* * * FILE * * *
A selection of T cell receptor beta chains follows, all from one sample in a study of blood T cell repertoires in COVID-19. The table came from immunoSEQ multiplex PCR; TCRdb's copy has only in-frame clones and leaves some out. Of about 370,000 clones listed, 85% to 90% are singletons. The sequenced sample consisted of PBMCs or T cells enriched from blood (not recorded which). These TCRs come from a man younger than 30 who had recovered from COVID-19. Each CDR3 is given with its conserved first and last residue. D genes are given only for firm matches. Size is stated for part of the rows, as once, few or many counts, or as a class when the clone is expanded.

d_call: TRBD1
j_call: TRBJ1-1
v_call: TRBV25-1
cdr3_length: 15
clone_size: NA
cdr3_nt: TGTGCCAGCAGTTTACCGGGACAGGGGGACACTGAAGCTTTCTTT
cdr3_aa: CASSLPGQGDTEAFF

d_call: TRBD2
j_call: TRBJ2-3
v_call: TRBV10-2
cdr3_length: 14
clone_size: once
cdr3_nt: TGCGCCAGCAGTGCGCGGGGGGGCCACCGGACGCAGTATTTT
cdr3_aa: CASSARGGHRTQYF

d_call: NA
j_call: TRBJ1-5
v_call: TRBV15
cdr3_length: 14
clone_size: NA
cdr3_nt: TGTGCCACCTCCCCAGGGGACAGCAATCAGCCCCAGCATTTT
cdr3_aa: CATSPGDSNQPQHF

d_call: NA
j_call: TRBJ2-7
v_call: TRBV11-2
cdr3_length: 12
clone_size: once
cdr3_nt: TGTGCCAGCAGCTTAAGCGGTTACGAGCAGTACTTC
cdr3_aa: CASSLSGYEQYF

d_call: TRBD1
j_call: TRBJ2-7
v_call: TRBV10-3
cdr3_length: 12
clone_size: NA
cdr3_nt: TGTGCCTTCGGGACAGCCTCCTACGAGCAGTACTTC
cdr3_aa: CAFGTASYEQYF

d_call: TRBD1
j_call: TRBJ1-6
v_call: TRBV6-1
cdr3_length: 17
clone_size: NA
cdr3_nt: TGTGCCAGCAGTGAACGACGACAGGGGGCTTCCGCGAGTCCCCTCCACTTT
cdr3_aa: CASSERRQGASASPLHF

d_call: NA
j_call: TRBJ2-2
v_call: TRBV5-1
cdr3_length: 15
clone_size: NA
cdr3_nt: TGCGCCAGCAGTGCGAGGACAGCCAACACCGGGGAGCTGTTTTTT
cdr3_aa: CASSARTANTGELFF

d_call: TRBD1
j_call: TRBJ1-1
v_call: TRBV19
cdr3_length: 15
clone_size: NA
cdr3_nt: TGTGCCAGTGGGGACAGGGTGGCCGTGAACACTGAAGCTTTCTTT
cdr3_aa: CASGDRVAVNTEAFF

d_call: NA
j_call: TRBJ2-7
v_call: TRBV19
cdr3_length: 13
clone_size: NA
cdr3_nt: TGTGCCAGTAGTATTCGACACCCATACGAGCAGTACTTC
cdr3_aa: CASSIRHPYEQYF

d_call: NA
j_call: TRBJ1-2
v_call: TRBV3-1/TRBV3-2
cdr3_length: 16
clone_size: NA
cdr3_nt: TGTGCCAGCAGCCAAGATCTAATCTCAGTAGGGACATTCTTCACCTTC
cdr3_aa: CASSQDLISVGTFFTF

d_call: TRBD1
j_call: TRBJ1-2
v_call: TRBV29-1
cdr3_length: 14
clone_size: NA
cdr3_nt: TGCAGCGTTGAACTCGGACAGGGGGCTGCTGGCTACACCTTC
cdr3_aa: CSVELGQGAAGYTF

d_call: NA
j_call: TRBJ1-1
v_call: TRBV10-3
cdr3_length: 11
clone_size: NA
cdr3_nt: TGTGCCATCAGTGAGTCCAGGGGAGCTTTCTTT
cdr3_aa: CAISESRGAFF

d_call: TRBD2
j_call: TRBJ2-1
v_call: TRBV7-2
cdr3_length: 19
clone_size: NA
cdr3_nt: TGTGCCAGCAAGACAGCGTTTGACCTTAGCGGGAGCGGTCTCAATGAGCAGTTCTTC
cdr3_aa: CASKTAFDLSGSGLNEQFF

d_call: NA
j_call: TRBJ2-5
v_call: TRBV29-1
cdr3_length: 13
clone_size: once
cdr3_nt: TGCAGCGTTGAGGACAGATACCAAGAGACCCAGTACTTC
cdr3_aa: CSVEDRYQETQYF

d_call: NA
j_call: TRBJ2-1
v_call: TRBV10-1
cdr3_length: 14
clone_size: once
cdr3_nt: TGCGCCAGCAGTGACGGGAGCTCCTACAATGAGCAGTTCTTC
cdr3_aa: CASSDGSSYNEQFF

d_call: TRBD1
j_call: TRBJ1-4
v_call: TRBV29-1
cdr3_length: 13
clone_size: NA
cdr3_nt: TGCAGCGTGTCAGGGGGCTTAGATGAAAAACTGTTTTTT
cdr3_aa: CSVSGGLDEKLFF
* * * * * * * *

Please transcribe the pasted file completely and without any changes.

A selection of T cell receptor beta chains follows, all from one sample in a study of blood T cell repertoires in COVID-19. The table came from immunoSEQ multiplex PCR; TCRdb's copy has only in-frame clones and leaves some out. Of about 370,000 clones listed, 85% to 90% are singletons. The sequenced sample consisted of PBMCs or T cells enriched from blood (not recorded which). These TCRs come from a man younger than 30 who had recovered from COVID-19. Each CDR3 is given with its conserved first and last residue. D genes are given only for firm matches. Size is stated for part of the rows, as once, few or many counts, or as a class when the clone is expanded.

d_call: TRBD1
j_call: TRBJ1-1
v_call: TRBV25-1
cdr3_length: 15
clone_size: NA
cdr3_nt: TGTGCCAGCAGTTTACCGGGACAGGGGGACACTGAAGCTTTCTTT
cdr3_aa: CASSLPGQGDTEAFF

d_call: TRBD2
j_call: TRBJ2-3
v_call: TRBV10-2
cdr3_length: 14
clone_size: once
cdr3_nt: TGCGCCAGCAGTGCGCGGGGGGGCCACCGGACGCAGTATTTT
cdr3_aa: CASSARGGHRTQYF

d_call: NA
j_call: TRBJ1-5
v_call: TRBV15
cdr3_length: 14
clone_size: NA
cdr3_nt: TGTGCCACCTCCCCAGGGGACAGCAATCAGCCCCAGCATTTT
cdr3_aa: CATSPGDSNQPQHF

d_call: NA
j_call: TRBJ2-7
v_call: TRBV11-2
cdr3_length: 12
clone_size: once
cdr3_nt: TGTGCCAGCAGCTTAAGCGGTTACGAGCAGTACTTC
cdr3_aa: CASSLSGYEQYF

d_call: TRBD1
j_call: TRBJ2-7
v_call: TRBV10-3
cdr3_length: 12
clone_size: NA
cdr3_nt: TGTGCCTTCGGGACAGCCTCCTACGAGCAGTACTTC
cdr3_aa: CAFGTASYEQYF

d_call: TRBD1
j_call: TRBJ1-6
v_call: TRBV6-1
cdr3_length: 17
clone_size: NA
cdr3_nt: TGTGCCAGCAGTGAACGACGACAGGGGGCTTCCGCGAGTCCCCTCCACTTT
cdr3_aa: CASSERRQGASASPLHF

d_call: NA
j_call: TRBJ2-2
v_call: TRBV5-1
cdr3_length: 15
clone_size: NA
cdr3_nt: TGCGCCAGCAGTGCGAGGACAGCCAACACCGGGGAGCTGTTTTTT
cdr3_aa: CASSARTANTGELFF

d_call: TRBD1
j_call: TRBJ1-1
v_call: TRBV19
cdr3_length: 15
clone_size: NA
cdr3_nt: TGTGCCAGTGGGGACAGGGTGGCCGTGAACACTGAAGCTTTCTTT
cdr3_aa: CASGDRVAVNTEAFF

d_call: NA
j_call: TRBJ2-7
v_call: TRBV19
cdr3_length: 13
clone_size: NA
cdr3_nt: TGTGCCAGTAGTATTCGACACCCATACGAGCAGTACTTC
cdr3_aa: CASSIRHPYEQYF

d_call: NA
j_call: TRBJ1-2
v_call: TRBV3-1/TRBV3-2
cdr3_length: 16
clone_size: NA
cdr3_nt: TGTGCCAGCAGCCAAGATCTAATCTCAGTAGGGACATTCTTCACCTTC
cdr3_aa: CASSQDLISVGTFFTF

d_call: TRBD1
j_call: TRBJ1-2
v_call: TRBV29-1
cdr3_length: 14
clone_size: NA
cdr3_nt: TGCAGCGTTGAACTCGGACAGGGGGCTGCTGGCTACACCTTC
cdr3_aa: CSVELGQGAAGYTF

d_call: NA
j_call: TRBJ1-1
v_call: TRBV10-3
cdr3_length: 11
clone_size: NA
cdr3_nt: TGTGCCATCAGTGAGTCCAGGGGAGCTTTCTTT
cdr3_aa: CAISESRGAFF

d_call: TRBD2
j_call: TRBJ2-1
v_call: TRBV7-2
cdr3_length: 19
clone_size: NA
cdr3_nt: TGTGCCAGCAAGACAGCGTTTGACCTTAGCGGGAGCGGTCTCAATGAGCAGTTCTTC
cdr3_aa: CASKTAFDLSGSGLNEQFF

d_call: NA
j_call: TRBJ2-5
v_call: TRBV29-1
cdr3_length: 13
clone_size: once
cdr3_nt: TGCAGCGTTGAGGACAGATACCAAGAGACCCAGTACTTC
cdr3_aa: CSVEDRYQETQYF

d_call: NA
j_call: TRBJ2-1
v_call: TRBV10-1
cdr3_length: 14
clone_size: once
cdr3_nt: TGCGCCAGCAGTGACGGGAGCTCCTACAATGAGCAGTTCTTC
cdr3_aa: CASSDGSSYNEQFF

d_call: TRBD1
j_call: TRBJ1-4
v_call: TRBV29-1
cdr3_length: 13
clone_size: NA
cdr3_nt: TGCAGCGTGTCAGGGGGCTTAGATGAAAAACTGTTTTTT
cdr3_aa: CSVSGGLDEKLFF